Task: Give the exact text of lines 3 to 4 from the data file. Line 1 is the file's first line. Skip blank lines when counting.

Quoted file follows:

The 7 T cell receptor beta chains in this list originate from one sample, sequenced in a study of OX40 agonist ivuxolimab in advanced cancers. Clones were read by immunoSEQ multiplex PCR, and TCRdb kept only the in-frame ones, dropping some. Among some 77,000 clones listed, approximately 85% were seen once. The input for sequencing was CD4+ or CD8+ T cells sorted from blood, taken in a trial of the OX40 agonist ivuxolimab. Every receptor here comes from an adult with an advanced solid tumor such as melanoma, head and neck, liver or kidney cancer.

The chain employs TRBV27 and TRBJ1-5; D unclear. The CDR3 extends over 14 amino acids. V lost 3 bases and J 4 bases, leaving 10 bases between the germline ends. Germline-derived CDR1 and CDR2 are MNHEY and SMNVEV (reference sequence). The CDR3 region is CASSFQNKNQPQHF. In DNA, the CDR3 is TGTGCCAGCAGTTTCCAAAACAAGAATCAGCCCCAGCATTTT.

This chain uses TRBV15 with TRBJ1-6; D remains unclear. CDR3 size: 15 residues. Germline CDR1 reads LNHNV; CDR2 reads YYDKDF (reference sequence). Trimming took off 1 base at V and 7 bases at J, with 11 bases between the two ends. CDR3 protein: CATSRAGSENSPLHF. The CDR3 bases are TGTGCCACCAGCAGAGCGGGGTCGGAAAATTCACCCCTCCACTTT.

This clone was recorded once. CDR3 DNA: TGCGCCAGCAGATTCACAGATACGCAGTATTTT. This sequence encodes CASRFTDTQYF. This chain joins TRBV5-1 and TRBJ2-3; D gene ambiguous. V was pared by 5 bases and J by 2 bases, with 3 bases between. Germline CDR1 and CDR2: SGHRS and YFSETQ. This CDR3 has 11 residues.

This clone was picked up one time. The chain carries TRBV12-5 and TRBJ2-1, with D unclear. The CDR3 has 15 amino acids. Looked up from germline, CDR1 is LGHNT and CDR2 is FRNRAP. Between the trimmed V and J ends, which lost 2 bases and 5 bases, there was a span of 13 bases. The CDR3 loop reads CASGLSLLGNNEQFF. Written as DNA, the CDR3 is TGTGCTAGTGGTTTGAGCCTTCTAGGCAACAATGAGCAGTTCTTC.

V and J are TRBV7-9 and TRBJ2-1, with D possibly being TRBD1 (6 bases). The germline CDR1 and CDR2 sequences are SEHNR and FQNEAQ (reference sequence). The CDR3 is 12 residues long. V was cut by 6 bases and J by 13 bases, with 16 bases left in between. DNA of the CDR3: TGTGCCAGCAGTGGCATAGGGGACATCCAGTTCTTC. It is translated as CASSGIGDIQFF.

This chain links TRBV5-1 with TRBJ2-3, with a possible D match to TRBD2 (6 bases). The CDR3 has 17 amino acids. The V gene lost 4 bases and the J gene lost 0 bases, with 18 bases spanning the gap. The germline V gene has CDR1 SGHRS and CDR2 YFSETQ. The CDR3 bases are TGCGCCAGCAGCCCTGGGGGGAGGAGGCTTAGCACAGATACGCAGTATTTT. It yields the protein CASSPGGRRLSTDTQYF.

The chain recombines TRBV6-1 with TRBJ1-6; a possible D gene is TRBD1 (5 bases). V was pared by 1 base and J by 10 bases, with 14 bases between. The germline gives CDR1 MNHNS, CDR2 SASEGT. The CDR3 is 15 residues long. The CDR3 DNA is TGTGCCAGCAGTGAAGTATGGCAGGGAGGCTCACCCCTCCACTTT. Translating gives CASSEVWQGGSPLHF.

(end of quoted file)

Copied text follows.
This chain uses TRBV15 with TRBJ1-6; D remains unclear. CDR3 size: 15 residues. Germline CDR1 reads LNHNV; CDR2 reads YYDKDF (reference sequence). Trimming took off 1 base at V and 7 bases at J, with 11 bases between the two ends. CDR3 protein: CATSRAGSENSPLHF. The CDR3 bases are TGTGCCACCAGCAGAGCGGGGTCGGAAAATTCACCCCTCCACTTT.

This clone was recorded once. CDR3 DNA: TGCGCCAGCAGATTCACAGATACGCAGTATTTT. This sequence encodes CASRFTDTQYF. This chain joins TRBV5-1 and TRBJ2-3; D gene ambiguous. V was pared by 5 bases and J by 2 bases, with 3 bases between. Germline CDR1 and CDR2: SGHRS and YFSETQ. This CDR3 has 11 residues.